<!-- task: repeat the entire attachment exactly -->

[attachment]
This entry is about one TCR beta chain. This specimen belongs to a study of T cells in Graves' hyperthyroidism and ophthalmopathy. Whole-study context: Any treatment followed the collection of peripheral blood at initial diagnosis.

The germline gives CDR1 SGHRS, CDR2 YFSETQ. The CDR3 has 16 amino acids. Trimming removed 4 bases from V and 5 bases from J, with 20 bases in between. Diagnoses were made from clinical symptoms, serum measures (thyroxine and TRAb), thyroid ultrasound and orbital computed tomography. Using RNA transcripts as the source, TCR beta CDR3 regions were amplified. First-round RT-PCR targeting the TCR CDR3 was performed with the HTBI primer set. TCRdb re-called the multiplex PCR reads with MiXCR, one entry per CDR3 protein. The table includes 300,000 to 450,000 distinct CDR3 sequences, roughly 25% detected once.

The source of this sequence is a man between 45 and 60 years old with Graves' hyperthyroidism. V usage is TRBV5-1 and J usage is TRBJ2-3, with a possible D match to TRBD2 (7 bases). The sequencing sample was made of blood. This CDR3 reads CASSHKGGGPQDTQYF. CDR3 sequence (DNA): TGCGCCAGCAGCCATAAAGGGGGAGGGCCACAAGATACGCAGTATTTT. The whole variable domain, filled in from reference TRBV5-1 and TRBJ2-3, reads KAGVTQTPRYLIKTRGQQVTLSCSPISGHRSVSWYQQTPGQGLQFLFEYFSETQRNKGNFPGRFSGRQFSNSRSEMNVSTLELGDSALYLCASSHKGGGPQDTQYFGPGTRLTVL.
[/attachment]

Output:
This entry is about one TCR beta chain. This specimen belongs to a study of T cells in Graves' hyperthyroidism and ophthalmopathy. Whole-study context: Any treatment followed the collection of peripheral blood at initial diagnosis.

The germline gives CDR1 SGHRS, CDR2 YFSETQ. The CDR3 has 16 amino acids. Trimming removed 4 bases from V and 5 bases from J, with 20 bases in between. Diagnoses were made from clinical symptoms, serum measures (thyroxine and TRAb), thyroid ultrasound and orbital computed tomography. Using RNA transcripts as the source, TCR beta CDR3 regions were amplified. First-round RT-PCR targeting the TCR CDR3 was performed with the HTBI primer set. TCRdb re-called the multiplex PCR reads with MiXCR, one entry per CDR3 protein. The table includes 300,000 to 450,000 distinct CDR3 sequences, roughly 25% detected once.

The source of this sequence is a man between 45 and 60 years old with Graves' hyperthyroidism. V usage is TRBV5-1 and J usage is TRBJ2-3, with a possible D match to TRBD2 (7 bases). The sequencing sample was made of blood. This CDR3 reads CASSHKGGGPQDTQYF. CDR3 sequence (DNA): TGCGCCAGCAGCCATAAAGGGGGAGGGCCACAAGATACGCAGTATTTT. The whole variable domain, filled in from reference TRBV5-1 and TRBJ2-3, reads KAGVTQTPRYLIKTRGQQVTLSCSPISGHRSVSWYQQTPGQGLQFLFEYFSETQRNKGNFPGRFSGRQFSNSRSEMNVSTLELGDSALYLCASSHKGGGPQDTQYFGPGTRLTVL.